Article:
Well, that’s pretty terrible! I ran the same prompt a few times and each time I got an equally terrible result. But this is to be expected. We “told” the model to go completely wild and it did, and it’s not going to be able to generate something that is coherent when that’s done because all it is trying to do is combine letters together to make something that looks like a word. After all, if we look at the output there are words in there and some of those words are relevant to Star Wars, galaxies, Rey, fighter, hope, and so on, but they aren’t words forming sentences.
Realistically, you would likely want a
Temperature of just below 1 as this gives you a good balance between creativity and coherence, but it’s the sort of thing you need to experiment with in your own applications.
There are also other parameters that you can tweak, such as
FrequencyPenalty, that you can use to adjust the output of your model. I’ll leave it to you to experiment with those.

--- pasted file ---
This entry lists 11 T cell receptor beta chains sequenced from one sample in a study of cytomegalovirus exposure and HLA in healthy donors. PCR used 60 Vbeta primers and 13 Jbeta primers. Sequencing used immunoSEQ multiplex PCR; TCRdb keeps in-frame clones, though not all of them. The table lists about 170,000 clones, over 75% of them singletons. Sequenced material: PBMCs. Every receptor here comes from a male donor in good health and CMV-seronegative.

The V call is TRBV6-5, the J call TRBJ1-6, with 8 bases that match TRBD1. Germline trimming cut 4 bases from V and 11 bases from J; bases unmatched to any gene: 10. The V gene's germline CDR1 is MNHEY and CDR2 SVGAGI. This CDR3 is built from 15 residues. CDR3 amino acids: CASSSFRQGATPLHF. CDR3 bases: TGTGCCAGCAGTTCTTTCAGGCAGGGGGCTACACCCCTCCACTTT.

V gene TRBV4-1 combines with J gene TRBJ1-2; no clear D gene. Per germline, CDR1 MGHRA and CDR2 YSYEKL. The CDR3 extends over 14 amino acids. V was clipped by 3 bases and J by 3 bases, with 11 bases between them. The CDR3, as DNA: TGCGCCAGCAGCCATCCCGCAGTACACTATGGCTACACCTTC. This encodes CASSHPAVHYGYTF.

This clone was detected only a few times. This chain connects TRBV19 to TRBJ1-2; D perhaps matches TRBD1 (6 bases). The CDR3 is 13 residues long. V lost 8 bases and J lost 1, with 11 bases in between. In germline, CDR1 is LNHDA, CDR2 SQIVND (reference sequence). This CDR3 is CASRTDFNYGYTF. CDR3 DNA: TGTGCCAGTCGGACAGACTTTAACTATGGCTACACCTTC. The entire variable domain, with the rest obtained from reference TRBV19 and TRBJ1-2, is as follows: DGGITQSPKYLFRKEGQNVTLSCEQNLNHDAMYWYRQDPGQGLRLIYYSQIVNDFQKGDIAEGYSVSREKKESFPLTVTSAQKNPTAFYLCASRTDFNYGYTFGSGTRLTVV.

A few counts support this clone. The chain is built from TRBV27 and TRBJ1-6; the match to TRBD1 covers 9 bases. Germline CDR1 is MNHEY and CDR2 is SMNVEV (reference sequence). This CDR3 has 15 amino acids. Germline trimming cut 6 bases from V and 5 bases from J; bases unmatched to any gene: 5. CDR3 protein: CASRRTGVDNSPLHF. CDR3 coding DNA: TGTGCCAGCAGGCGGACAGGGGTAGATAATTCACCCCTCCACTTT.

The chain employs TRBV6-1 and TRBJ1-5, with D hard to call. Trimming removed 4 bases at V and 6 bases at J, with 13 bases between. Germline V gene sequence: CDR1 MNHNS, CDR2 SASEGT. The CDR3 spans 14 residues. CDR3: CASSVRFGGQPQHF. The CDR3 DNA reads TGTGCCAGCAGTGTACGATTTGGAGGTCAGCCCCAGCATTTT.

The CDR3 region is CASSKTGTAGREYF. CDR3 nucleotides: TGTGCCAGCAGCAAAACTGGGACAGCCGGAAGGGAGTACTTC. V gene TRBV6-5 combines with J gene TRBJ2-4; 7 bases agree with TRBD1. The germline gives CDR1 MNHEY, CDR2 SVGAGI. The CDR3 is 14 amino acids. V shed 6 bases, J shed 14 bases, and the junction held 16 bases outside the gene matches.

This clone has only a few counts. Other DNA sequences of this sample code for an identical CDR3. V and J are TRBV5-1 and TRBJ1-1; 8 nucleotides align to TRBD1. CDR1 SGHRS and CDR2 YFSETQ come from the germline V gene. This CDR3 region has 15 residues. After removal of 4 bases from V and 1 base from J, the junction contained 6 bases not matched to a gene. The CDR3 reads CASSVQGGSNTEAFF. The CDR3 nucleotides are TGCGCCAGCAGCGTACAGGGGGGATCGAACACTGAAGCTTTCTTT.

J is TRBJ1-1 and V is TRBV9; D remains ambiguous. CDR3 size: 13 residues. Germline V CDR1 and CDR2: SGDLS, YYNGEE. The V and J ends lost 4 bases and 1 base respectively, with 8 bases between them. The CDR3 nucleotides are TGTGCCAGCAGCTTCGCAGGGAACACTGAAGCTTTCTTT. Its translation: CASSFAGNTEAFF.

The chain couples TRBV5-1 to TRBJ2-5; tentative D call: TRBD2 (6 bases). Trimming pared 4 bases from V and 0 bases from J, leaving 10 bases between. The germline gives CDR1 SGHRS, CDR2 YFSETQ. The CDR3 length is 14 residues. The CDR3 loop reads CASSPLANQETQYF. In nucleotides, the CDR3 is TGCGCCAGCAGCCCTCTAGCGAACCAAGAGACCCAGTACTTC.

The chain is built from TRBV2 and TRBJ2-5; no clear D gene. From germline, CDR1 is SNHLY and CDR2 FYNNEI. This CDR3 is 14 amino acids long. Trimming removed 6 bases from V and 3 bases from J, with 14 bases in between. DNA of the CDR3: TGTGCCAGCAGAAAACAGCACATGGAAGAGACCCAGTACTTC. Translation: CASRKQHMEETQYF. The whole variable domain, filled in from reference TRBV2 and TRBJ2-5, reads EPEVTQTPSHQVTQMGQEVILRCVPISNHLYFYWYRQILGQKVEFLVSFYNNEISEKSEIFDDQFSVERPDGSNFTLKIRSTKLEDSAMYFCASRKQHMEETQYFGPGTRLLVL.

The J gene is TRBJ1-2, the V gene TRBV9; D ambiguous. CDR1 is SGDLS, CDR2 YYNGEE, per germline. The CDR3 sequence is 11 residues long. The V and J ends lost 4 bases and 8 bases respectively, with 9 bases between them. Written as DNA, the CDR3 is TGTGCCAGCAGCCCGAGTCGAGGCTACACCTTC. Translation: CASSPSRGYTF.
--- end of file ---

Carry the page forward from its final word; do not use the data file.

Playing with TopP
Temperature is one way to control the output, the other useful one is
top_p, or as it’s exposed in the .NET SDK,
NucleusSamplingFactor (which is what it refers to in AI terminology). While
Temperature controls the randomness of the output generated,
NucleusSamplingFactor controls the diversity of the output by controlling the number of tokens that are considered when generating the output, the higher the value the more tokens are considered.
Using a low value for
0.1f, the result from the model will only consider words in the top 10% of confidence that that would be the next word to come in the completion, meaning that the completion should seem “more correct”, but it will also be less creative and less diverse in the set of words used. Swinging to the other end of the spectrum and using
1f (it must be a value between 0 and 1) will mean that all words are considered, so the completion will be more creative, but it will also run the risk of being less coherent.
It’s important that when you’re tweaking these values that you chose whether you want to control the Temperature or the Nucleus Sampling Factor, as you only want to adjust one of them, not both, as they are both controlling the same thing, just in different ways.
GetChatCompletionsAsync returns a
Response<ChatCompletions> in which the